Figure 1. Primary human corneal limbal epithelial (HLE) cells grown on (A,B) BMSF; (C,D) APSF; and (E,F) their 50/50 BMSF/APSF blend substrata. Panels A, C and E show the attachment of cells after 4 h. Panels B, D and F show their growth after 48 h. The scale bar is the same for all panels.
Figure 1. Primary human corneal limbal epithelial (HLE) cells grown on (A,B) BMSF; (C,D) APSF; and (E,F) their 50/50 BMSF/APSF blend substrata. Panels A, C and E show the attachment of cells after 4 h. Panels B, D and F show their growth after 48 h. The scale bar is the same for all panels.
Jfb 04 00074 g001 1024
Figure 2. Quantitative comparison of the HLE cell attachment to BMSF, APSF and their blends, when seeded in the absence of serum. Bars represent the mean value ± SEM for the total number of viable cells assessed after 4 h by the DNA content via PicoGreen assay.
Figure 2. Quantitative comparison of the HLE cell attachment to BMSF, APSF and their blends, when seeded in the absence of serum. Bars represent the mean value ± SEM for the total number of viable cells assessed after 4 h by the DNA content via PicoGreen assay.
Jfb 04 00074 g002 1024

3.4. Response of HLE Cells to RGD-Functionalized BMSF

A dose-dependent increase was observed in the level of HLE cells attached to the BMSF membranes modified with an RGD peptide (Figure 3). This notwithstanding, the results were not statistically significant.

Figure 3. Quantitative comparison of the HLE cell attachment to BMSF and BMSF modified with an RGD-containing peptide. Bars represent the mean value ± SEM for the total number of viable cells assessed after 4 h by the DNA content via PicoGreen assay.
Figure 3. Quantitative comparison of the HLE cell attachment to BMSF and BMSF modified with an RGD-containing peptide. Bars represent the mean value ± SEM for the total number of viable cells assessed after 4 h by the DNA content via PicoGreen assay.
Jfb 04 00074 g003 1024

4. Discussion

The regeneration (i.e., degumming, solubilization, and casting) of APSF is more difficult than that of BMSF due to its stronger resistance to chemical agents, which is caused by extended β-sheet regions and hydrogen bonding [57]. Indeed, we had difficulties in employing some of the published protocols [57,58,59,60], and concluded that the source of the A. pernyi silk cocoons might be a contributing factor. Accordingly, we established a protocol [61] that was suitable for the cocoons used in this study.

Amongst the fibroins isolated from the so-called “non-mulberry” silks produced by silkworms of the genus Antheraea, known also as “tussah” or “tasar” silks, which all contain RGD domains in their primary structure, the one isolated from A. mylitta (“tropical” or Indian tussah) has been extensively investigated as a substratum for cells by Kundu’s group [31,32,62,63,64,65]. It was found [64] that, when grown on A. mylitta silk fibroin membranes in the presence of serum, the cells developed actin filaments and junctions with the substratum to a higher level than with tissue culture plastic or BMSF. These processes were located not only at the periphery of cells, but also distributed throughout. The formation of focal adhesions, mature actin fibres and, ultimately, tubulin microtubes have been attributed to the presence of RGD domains in the fibroin.

Attachment and growth of cells on APSF has been investigated to a lesser extent [2,66,67,68]. Minoura et al. [2] demonstrated superior cell attachment and growth on APSF when compared to BMSF or collagen substrata, using a L-929 cell line, in the presence of serum. The ratios between the cell numbers on test substrata and tissue culture plastic after 17 h and after 50 h, arbitrarily defined as “attachment ratio” and, respectively, “growth ratio”, were found to be approximately 1.5 times higher on APSF. A favorable effect of APSF on L-929 cells’ growth in blends with BMSF has been also reported [66] using porous films prepared by freeze-drying and then chemically crosslinked. The cells proliferated in the highest number on APSF, and there was also a dose-dependent increase with the APSF content. (Other details and quantitative data are not available in this reference that can be accessed in English only as a summary.) In another study [67], the growth of neurons isolated from the rat brain has been investigated on both films and nanofibres of BMSF, APSF, their 50/50 blend and poly(L-lysine) (as a positive control) in serum-free conditions. The cells attached to all substrata, but those on APSF displayed dendritic morphology while those on BMSF and the blend showed a simple morphology. A quantitative analysis of the dendritic processes confirmed the better performance of APSF as a substratum for neurons. In a recent study [68], the growth and metabolism of human microvascular endothelial cells were compared when cells were seeded in the presence of serum on “industrially degummed”, commercially available BM and AP (therefore presumed fibroins), and on a spider silk (Nephila edulis). There were many aspects investigated in this study, but for our discussion it is important to note that cell growth and metabolism were significantly diminished on APSF as compared to the other substrata. In fact, after 7 days in culture, APSF induced complete cell death. Additional assays indicated that the commercial APSF is cytotoxic/cytostatic, due to the interaction of a component of the silk surface with a component of the serum, the former being located between the fibroin fibres and the sericin layer. This suggested an incomplete degumming process, and indeed if the commercial APSF was additionally treated with trypsin to clean its surface, the substratum ceased to be toxic. There was no finding of an enhanced cell growth due to APSF.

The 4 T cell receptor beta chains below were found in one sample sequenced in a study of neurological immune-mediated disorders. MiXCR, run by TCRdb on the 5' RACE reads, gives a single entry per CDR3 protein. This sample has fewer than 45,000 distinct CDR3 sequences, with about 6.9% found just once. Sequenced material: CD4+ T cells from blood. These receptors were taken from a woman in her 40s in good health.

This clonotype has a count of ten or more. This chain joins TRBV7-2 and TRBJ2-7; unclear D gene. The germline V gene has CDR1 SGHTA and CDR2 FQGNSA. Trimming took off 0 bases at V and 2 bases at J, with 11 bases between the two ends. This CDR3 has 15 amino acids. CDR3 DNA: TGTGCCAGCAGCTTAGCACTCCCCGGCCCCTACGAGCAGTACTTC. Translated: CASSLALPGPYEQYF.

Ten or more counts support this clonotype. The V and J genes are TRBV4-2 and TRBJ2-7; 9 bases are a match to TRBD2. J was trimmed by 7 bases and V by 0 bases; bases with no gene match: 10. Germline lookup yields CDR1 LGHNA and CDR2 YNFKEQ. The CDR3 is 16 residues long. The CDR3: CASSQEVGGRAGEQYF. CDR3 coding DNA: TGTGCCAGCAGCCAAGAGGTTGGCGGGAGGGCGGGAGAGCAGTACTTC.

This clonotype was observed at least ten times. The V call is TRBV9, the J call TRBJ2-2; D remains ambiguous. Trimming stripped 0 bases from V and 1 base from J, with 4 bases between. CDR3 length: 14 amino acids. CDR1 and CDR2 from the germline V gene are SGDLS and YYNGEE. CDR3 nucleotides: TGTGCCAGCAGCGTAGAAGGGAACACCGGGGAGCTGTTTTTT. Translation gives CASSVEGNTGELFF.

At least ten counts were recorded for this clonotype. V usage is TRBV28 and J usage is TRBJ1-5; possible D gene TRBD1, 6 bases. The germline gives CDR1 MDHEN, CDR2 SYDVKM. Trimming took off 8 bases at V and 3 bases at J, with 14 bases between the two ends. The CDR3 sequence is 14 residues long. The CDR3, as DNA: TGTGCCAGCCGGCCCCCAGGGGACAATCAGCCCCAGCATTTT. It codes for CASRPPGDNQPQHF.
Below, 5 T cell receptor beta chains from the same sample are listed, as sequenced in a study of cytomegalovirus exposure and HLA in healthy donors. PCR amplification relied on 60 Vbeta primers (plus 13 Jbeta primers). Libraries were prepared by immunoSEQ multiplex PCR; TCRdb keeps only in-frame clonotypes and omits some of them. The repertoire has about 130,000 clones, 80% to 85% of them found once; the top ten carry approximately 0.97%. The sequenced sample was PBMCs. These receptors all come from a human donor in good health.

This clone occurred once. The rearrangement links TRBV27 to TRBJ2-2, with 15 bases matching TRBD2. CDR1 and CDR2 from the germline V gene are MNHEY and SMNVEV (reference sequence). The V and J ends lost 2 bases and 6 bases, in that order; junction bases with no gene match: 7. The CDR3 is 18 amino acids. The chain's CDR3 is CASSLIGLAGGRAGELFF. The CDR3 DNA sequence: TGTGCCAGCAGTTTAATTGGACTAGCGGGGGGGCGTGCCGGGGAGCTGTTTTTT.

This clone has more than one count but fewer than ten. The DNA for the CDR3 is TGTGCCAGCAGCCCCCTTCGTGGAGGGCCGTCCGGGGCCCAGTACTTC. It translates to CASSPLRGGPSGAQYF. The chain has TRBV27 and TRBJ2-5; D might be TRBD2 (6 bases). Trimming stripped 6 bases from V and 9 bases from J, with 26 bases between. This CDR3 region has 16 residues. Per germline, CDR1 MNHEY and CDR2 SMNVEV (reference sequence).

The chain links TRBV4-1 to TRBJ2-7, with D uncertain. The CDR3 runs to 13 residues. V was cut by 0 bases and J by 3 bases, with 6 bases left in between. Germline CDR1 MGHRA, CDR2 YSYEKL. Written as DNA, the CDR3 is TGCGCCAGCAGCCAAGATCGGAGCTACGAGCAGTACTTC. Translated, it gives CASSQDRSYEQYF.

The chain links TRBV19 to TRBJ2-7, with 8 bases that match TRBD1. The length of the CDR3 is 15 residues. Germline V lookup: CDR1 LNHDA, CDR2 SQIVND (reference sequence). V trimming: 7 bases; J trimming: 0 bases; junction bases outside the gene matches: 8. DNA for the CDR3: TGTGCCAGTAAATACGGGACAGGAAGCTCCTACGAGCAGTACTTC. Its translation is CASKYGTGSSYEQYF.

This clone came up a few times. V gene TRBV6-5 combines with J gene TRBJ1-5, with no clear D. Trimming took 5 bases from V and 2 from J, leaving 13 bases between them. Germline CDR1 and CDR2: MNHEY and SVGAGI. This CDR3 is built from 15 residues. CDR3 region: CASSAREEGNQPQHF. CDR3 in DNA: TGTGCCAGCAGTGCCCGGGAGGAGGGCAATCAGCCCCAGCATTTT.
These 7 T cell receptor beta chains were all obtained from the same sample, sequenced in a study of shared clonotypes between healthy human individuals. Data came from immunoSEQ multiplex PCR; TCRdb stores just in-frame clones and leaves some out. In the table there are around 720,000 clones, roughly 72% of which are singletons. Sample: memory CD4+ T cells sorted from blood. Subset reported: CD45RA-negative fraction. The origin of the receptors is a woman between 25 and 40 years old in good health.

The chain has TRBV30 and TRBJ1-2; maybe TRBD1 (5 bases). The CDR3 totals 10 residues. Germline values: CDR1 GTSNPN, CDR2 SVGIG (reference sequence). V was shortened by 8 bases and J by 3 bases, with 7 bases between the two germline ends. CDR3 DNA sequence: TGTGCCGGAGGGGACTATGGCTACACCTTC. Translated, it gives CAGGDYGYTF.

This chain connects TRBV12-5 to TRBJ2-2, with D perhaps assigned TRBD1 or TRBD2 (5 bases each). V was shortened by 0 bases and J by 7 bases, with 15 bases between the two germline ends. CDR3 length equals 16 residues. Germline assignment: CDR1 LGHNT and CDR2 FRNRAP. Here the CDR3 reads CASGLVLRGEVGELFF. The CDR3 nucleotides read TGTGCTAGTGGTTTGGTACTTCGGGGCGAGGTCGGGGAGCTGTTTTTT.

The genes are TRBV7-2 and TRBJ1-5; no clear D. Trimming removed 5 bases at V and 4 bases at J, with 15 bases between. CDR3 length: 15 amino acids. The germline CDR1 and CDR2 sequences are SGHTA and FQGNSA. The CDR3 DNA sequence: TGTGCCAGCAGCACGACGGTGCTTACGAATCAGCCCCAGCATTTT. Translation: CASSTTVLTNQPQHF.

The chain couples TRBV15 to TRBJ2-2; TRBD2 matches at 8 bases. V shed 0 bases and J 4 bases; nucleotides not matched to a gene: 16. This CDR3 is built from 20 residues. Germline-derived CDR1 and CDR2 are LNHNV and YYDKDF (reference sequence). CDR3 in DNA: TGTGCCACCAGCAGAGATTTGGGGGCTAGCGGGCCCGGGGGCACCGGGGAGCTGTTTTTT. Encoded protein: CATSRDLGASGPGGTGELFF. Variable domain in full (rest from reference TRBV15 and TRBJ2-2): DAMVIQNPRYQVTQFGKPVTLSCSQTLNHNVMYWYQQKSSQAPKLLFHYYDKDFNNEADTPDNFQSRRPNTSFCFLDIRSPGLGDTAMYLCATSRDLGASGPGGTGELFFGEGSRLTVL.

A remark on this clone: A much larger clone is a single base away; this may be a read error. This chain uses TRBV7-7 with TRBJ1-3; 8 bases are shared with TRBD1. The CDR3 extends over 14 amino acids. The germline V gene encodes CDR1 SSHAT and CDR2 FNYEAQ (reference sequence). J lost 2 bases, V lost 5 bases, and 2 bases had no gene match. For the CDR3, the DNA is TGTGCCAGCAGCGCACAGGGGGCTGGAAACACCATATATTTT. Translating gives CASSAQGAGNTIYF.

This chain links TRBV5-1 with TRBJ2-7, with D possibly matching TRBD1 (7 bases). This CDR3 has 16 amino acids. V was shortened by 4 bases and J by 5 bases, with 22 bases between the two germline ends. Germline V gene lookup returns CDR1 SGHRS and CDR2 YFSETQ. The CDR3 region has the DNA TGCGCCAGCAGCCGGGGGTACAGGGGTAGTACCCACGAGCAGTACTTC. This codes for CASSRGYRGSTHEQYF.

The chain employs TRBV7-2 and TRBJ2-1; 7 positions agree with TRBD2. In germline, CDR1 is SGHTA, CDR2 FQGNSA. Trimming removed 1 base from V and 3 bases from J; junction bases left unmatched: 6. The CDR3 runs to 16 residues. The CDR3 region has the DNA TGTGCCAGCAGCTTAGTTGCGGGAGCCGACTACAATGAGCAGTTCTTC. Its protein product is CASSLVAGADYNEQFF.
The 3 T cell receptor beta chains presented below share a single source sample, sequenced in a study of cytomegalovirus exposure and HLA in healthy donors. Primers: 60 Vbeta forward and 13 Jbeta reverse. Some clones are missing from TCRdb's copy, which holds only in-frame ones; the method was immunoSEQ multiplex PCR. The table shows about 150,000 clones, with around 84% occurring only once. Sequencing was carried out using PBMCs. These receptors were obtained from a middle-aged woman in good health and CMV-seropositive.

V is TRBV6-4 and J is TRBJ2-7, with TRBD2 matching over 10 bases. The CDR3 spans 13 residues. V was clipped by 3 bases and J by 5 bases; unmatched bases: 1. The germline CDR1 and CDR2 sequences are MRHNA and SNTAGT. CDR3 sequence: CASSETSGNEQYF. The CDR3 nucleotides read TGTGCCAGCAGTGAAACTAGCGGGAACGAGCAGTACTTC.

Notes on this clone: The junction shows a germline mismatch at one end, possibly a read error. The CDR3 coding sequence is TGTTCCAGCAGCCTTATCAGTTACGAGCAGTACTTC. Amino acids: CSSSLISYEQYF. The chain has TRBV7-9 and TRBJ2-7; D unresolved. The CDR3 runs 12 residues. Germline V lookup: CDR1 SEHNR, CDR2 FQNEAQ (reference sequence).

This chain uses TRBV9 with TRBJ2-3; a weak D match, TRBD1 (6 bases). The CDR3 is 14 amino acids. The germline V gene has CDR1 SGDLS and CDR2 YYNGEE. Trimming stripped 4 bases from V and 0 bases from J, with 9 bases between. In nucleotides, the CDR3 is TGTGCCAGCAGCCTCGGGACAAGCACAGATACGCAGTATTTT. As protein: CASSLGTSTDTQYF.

In our present study, neither the grafting of RGD adhesion domains onto the surface of BMSF, nor its blending with the RGD-containing APSF were found to have a significant effect on the attachment of HLE cells. There is a definite trend towards enhanced (rather than reduced) cell attachment, as clearly seen in Figure 2, Figure 3, however when subjected to the standards of statistical rigor, the data loose their significance and no valid prediction can be made. Other investigators reported [44] improved growth of corneal stromal cells on RGD-functionalized BMSF. This discrepancy could be due to other factors governing the activity of the RGD adhesion domains. Indeed, it is known now that the simple presence of RGD sequences on the surface of a substratum is not sufficient to assure cell-adhesive properties and generate focal adhesions [22,69]. The RGD tripeptide is a ubiquitous ligand, being recognized by all five αV integrins, two β1 integrins and by the αIIbβ3 integrin [70]. However, a host of factors have critical roles in an effective recognition mechanism [69,71,72,73,74,75,76], including: surface density of RGD units; design of the RGD-containing precursor peptide, i.e., the nature of flanking amino acids; presence of adequate ‘spacers’ able to assist with the presentation of the exposed loop that contains RGD; nanoscale spatial distribution of the RGD sequences (clustering and interspacing). No assays to investigate any of these factors in the case of silk fibroin substrata have been carried out so far.

5. Conclusions

The presence of the RGD peptide ligand is not sufficient to promote a statistically significant enhancement of cell attachment and growth on substrata of Bombyx mori silk fibroin, when the study model system is human corneal limbal epithelial (HLE) cells. While a trend towards an improvement in the attachment of cells can be noted, other factors may affect the adhesion ligand efficacy, warranting further investigations.